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One of the core elements of marketing is the split test. You hear people talk about how you need to test and measure a campaign, but how exactly do you do that?

That’s where the split test comes in. The Split Test is essentially comparing version A with version B – this can be two variations of ad copy, two different graphics, two different landing pages. You can split-test on many different platforms, on your website, in a Facebook ad, an email, or on a letterbox drop. 

We are going to cover split testing in Facebook Ads, as it’s one of the most complicated – but the philosophy can be applied to any marketing medium.

The trick is to ensure that you only change one small element at a time. A different color, a different word – the change needs to be trackable. For example, if you were testing two different ad graphics, and for version B, you used a different background image, changed the color of the text, and changed the call to action. If it starts to outperform version A – you’ll never know which factor contributed to the success of the campaign, and you will struggle to replicate it.

So what can you Split Test?

  • A headline
  • The call to action
  • A color (whether the color of the text, a button, a border, or another highlight element)
  • An image
  • You can even split test your audience

I often run A/B/C/D split tests so will compare 4 different variations to see which performs the best. What you want to do is run them all, and wait a couple of days till they have enough data and turn off the ones that aren’t working, and perhaps create a couple of new ones based on what was working. 

There are many more scientific and data-driven ways to do this, but the simple test in which one performed the best and will help you achieve your goals faster. Take note of which outperformed the other, and write down why you think that happened.

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Then the next time you go to make an ad, you can re-test that assumption and split test based on a new theory, and this way you can guarantee your ads will always be improving. 

When it comes to your Facebook campaigns, I highly recommend split testing your audiences first. Why? They have the greatest impact. If you’re reaching the wrong people a slight increase in conversions from a different colored button isn’t going to matter much.

When split testing audiences and your target, make sure that each group is as specific as possible. Test specific ages against each other, different genders, whether someone used a mobile or desktop device, or really narrow down your audience and test two competitors or interests against each other (see the targeting post for more ideas on how to define your audience).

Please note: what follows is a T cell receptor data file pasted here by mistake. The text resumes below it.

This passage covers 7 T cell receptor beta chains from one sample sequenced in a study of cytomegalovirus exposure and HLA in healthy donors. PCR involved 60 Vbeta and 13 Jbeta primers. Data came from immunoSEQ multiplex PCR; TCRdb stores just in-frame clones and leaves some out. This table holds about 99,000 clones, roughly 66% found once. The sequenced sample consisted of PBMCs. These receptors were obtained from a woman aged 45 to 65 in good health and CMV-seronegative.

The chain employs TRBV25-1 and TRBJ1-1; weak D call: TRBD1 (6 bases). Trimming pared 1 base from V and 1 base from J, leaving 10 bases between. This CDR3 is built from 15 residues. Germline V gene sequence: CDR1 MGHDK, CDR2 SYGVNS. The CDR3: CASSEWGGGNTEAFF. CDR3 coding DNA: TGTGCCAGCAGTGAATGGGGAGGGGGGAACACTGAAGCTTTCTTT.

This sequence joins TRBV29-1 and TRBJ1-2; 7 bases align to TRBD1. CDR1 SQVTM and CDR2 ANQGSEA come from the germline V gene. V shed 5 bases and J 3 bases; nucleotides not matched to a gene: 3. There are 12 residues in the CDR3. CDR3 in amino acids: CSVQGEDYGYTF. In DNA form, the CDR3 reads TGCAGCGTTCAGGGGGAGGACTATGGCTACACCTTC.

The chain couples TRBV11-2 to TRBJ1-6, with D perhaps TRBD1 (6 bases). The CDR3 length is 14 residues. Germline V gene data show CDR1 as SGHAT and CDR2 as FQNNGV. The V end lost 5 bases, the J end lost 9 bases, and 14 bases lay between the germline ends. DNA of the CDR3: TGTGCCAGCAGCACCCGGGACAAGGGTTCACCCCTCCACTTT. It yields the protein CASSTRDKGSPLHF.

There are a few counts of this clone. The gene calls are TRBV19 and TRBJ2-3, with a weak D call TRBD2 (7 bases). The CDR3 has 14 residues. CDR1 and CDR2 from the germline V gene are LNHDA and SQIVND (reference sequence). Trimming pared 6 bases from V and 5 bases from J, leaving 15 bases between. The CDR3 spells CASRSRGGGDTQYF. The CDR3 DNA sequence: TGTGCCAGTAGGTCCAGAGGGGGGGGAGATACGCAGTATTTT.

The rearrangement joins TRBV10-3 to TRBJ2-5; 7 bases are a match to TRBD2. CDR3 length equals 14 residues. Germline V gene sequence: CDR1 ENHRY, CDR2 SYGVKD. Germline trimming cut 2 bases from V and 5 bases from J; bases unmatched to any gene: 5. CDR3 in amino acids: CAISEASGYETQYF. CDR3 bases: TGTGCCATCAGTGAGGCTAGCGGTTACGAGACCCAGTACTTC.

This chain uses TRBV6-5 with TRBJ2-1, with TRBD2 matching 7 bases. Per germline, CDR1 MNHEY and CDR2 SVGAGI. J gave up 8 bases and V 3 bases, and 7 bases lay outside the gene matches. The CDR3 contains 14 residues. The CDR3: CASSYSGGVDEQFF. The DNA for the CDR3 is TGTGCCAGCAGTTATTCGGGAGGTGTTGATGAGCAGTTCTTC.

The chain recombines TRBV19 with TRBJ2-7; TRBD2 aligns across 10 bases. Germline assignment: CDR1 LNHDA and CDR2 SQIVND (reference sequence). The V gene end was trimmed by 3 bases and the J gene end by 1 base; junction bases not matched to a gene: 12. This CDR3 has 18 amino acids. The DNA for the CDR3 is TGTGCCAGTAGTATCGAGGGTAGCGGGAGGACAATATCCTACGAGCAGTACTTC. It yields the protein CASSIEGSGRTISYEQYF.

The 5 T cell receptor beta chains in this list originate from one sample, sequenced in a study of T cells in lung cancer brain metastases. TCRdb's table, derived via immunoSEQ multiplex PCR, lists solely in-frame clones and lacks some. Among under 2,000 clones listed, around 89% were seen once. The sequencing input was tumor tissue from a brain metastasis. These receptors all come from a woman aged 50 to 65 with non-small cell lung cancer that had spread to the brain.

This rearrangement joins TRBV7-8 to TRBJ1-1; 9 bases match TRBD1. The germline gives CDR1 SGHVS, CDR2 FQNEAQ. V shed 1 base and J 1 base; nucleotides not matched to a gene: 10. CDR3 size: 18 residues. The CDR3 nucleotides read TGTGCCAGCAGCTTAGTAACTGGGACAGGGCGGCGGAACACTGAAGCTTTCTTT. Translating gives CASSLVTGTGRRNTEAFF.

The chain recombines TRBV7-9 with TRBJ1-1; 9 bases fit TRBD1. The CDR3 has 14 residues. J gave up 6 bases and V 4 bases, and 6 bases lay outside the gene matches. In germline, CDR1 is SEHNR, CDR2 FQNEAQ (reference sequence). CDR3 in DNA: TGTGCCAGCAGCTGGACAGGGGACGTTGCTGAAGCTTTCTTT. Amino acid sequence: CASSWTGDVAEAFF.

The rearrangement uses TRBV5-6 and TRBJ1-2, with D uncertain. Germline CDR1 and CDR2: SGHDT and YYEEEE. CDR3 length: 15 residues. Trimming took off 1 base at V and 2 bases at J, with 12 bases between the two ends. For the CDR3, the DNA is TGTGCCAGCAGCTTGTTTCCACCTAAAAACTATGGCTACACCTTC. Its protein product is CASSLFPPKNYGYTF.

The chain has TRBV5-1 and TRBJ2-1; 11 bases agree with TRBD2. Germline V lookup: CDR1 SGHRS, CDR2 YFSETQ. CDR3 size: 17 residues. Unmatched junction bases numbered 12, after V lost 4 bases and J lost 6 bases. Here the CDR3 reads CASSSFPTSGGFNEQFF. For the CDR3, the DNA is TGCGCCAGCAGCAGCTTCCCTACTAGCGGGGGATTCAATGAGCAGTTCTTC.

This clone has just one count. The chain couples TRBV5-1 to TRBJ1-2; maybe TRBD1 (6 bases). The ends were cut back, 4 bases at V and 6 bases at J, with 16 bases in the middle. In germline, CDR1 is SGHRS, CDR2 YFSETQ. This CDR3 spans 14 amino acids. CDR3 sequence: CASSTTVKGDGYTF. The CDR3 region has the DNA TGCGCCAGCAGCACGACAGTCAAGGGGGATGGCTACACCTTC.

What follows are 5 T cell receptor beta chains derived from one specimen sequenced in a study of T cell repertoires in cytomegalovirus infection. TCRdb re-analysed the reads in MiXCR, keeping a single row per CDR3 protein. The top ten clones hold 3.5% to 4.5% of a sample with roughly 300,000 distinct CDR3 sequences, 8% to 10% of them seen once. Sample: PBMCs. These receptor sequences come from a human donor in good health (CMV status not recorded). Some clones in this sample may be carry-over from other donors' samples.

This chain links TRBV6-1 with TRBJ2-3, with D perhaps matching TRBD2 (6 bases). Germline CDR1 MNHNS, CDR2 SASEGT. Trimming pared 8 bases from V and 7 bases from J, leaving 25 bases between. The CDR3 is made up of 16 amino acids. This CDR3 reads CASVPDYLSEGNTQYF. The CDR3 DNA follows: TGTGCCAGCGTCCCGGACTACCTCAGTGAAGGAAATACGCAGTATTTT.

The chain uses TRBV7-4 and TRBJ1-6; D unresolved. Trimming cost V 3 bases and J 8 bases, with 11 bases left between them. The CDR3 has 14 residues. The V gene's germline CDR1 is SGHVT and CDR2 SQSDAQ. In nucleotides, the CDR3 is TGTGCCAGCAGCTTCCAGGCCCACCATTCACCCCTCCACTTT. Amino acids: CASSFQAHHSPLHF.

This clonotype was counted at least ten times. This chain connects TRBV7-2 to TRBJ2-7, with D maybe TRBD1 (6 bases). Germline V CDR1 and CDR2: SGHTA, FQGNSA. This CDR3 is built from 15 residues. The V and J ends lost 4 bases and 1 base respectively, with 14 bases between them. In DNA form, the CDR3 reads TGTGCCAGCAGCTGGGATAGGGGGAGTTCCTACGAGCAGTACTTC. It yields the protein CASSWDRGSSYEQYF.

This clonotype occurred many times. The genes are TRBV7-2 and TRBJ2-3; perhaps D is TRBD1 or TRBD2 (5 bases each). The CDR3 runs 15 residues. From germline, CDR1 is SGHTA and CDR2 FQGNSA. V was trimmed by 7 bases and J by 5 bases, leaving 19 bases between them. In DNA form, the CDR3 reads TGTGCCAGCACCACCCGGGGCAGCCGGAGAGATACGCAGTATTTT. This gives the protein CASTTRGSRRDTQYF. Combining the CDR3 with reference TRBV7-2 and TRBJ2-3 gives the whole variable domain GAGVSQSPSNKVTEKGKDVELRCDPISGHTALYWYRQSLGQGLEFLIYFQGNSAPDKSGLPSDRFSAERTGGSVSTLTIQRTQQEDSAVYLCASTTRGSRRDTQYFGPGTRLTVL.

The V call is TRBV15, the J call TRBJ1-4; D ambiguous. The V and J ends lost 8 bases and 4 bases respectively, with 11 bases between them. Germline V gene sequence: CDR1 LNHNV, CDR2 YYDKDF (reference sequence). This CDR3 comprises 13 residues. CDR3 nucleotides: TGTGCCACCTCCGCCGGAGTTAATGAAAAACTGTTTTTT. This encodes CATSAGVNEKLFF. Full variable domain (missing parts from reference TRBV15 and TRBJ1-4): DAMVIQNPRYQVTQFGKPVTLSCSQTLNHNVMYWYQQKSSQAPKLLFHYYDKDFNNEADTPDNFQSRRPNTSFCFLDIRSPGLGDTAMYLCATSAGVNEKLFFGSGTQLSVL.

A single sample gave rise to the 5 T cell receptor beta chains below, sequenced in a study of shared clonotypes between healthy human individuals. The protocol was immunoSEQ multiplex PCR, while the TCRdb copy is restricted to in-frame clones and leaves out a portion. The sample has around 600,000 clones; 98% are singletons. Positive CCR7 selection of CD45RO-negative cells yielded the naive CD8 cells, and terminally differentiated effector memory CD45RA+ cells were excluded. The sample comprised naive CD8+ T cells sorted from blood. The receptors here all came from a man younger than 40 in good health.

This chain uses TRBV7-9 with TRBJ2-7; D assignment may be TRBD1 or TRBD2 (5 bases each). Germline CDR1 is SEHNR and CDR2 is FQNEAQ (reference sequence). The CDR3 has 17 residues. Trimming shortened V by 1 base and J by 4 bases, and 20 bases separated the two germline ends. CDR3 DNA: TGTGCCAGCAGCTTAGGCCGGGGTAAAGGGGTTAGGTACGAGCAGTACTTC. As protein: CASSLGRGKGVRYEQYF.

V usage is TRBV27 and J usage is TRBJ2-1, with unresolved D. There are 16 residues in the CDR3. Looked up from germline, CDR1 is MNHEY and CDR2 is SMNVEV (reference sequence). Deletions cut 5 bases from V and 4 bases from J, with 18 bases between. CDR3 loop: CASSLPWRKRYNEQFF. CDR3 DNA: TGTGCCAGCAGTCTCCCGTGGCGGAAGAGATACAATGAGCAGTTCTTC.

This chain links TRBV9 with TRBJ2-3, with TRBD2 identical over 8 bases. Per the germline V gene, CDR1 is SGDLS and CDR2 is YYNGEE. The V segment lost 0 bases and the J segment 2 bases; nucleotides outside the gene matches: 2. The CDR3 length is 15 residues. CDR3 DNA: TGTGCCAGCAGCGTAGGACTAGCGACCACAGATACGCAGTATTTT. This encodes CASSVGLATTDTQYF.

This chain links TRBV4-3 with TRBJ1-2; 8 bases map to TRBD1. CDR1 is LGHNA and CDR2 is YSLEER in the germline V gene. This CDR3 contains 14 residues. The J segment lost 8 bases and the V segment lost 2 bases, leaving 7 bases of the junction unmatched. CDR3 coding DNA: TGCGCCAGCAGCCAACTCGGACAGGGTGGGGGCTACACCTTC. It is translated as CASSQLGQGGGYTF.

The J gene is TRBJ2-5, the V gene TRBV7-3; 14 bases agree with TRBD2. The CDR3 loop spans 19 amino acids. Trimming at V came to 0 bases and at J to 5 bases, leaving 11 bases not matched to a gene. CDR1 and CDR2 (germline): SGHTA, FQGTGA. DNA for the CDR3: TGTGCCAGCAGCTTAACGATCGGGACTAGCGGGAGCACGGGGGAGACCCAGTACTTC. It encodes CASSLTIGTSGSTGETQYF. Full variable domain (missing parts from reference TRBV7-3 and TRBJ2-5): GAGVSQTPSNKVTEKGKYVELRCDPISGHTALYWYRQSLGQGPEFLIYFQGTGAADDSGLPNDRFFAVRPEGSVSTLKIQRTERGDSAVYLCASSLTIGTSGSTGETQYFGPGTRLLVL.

You can do this as many times as you like. I usually create between 4-6 ad sets (a new targeting option requires a new ad set) at $5 a day. The key here is to test them for 24-48 hours, and then turn off the least successful ones and go from there. This way you can determine exactly which audience is going to respond to your ad. 

When you are split testing in Facebook, it’s important that you name every element properly. Call each ad set by the distinguishing factor (what interests did you select to test) and then name its ads with the same ad set. 

I often will split test audiences (ad set level) and image vs. video (ad level) at the same time. 

So I’ll have an ad set called “Mum – Lorna Jane” and then two ads under that ad set one called Mum – Lorna Jane – Video and Mum – Lorna Jane – Picture. I do this, because video often outperforms static images, but not always, so I always test it when starting a new campaign. And you should too.

The more you split test, the easier it gets to understand. Start small, start with an A/B split test (comparing version A with version B), and then you can advance to an A/B/C/D/E/F test. 

Just change one small thing each time, keep records of what worked and didn’t and keep testing. You’ll never stop!

Still, confused? Not sure how this applies to your business? Book in for a Free Facebook Review session and we can run through one of your campaigns and I’ll show you how it can work for you.

Dahna Borg

Author Dahna Borg

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